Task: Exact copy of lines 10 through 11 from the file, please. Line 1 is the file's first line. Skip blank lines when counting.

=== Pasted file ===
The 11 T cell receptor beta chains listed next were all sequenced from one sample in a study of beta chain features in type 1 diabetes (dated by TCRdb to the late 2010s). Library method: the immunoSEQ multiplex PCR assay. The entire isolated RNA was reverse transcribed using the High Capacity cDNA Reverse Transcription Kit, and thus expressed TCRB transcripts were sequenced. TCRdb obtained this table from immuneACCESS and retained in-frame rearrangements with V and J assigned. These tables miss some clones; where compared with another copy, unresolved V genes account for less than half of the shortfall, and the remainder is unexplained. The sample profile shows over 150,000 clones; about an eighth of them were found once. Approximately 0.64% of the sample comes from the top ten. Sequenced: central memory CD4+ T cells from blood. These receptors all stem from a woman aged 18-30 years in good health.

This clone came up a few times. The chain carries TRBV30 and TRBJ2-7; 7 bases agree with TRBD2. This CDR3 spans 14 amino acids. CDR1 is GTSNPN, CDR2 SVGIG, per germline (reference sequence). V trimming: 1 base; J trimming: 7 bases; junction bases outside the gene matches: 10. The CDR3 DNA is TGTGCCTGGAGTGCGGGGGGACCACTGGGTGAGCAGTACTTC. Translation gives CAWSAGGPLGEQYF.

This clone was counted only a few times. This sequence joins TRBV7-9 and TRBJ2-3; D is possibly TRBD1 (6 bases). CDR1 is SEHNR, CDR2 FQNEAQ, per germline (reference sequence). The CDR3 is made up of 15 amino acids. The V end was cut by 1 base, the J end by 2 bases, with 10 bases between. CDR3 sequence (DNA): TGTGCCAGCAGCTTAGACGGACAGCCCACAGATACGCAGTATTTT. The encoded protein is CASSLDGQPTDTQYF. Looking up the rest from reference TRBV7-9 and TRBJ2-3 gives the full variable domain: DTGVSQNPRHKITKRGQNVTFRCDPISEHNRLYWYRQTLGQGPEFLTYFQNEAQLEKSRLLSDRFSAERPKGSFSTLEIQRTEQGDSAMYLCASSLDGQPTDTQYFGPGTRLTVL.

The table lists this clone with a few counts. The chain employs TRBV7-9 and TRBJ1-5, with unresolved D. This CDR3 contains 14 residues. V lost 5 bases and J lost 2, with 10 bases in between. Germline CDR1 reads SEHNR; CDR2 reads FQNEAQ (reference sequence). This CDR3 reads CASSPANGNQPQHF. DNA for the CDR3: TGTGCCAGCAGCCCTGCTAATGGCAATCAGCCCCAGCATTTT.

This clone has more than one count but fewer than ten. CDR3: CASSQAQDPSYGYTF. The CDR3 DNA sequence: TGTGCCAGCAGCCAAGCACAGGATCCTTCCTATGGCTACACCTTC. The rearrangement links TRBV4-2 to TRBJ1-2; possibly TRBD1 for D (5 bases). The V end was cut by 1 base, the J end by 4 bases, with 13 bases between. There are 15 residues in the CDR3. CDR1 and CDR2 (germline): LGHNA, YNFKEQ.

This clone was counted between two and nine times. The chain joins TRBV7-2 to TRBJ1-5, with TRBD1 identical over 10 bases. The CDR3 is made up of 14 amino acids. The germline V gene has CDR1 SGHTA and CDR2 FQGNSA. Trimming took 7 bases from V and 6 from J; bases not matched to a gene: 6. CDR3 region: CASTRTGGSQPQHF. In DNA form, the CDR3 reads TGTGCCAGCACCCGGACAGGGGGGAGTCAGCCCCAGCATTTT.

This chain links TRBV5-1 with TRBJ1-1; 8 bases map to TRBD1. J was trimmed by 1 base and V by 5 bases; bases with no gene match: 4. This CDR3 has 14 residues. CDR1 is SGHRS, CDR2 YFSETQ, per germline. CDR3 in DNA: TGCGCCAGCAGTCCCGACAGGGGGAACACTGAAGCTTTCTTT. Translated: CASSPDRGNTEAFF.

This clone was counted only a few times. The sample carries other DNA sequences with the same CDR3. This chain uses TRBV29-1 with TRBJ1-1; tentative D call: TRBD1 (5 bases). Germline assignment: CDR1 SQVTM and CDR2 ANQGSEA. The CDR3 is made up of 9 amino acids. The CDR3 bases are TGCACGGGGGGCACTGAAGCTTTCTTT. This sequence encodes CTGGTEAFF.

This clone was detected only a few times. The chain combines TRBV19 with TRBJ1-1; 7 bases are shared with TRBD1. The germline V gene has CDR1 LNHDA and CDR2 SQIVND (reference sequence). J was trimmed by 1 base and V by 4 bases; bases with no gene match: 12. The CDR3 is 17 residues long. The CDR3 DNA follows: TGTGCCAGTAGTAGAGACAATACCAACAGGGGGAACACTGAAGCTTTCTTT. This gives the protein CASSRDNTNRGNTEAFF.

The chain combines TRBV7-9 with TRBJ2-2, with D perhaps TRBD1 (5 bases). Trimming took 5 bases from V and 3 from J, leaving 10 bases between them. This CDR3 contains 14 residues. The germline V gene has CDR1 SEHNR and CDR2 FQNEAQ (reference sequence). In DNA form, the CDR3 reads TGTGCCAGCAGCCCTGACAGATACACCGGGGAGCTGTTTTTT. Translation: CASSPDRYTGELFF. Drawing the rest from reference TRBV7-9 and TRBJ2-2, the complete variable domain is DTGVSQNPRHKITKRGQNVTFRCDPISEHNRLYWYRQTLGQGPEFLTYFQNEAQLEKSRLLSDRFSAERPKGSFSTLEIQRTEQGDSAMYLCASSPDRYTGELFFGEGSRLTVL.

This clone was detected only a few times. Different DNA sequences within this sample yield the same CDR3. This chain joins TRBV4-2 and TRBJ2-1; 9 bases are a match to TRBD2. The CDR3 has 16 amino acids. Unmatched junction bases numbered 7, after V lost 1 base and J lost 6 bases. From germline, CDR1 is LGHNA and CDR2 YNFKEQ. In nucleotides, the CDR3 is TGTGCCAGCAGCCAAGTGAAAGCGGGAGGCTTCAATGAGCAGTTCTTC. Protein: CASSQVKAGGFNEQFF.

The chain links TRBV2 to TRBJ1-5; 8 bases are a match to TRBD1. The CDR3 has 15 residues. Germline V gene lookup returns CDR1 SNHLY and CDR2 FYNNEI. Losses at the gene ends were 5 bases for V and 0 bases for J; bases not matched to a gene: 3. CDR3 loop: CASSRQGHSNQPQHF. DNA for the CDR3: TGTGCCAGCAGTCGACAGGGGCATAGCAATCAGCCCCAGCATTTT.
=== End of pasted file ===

The chain combines TRBV7-9 with TRBJ2-2, with D perhaps TRBD1 (5 bases). Trimming took 5 bases from V and 3 from J, leaving 10 bases between them. This CDR3 contains 14 residues. The germline V gene has CDR1 SEHNR and CDR2 FQNEAQ (reference sequence). In DNA form, the CDR3 reads TGTGCCAGCAGCCCTGACAGATACACCGGGGAGCTGTTTTTT. Translation: CASSPDRYTGELFF. Drawing the rest from reference TRBV7-9 and TRBJ2-2, the complete variable domain is DTGVSQNPRHKITKRGQNVTFRCDPISEHNRLYWYRQTLGQGPEFLTYFQNEAQLEKSRLLSDRFSAERPKGSFSTLEIQRTEQGDSAMYLCASSPDRYTGELFFGEGSRLTVL.

This clone was detected only a few times. Different DNA sequences within this sample yield the same CDR3. This chain joins TRBV4-2 and TRBJ2-1; 9 bases are a match to TRBD2. The CDR3 has 16 amino acids. Unmatched junction bases numbered 7, after V lost 1 base and J lost 6 bases. From germline, CDR1 is LGHNA and CDR2 YNFKEQ. In nucleotides, the CDR3 is TGTGCCAGCAGCCAAGTGAAAGCGGGAGGCTTCAATGAGCAGTTCTTC. Protein: CASSQVKAGGFNEQFF.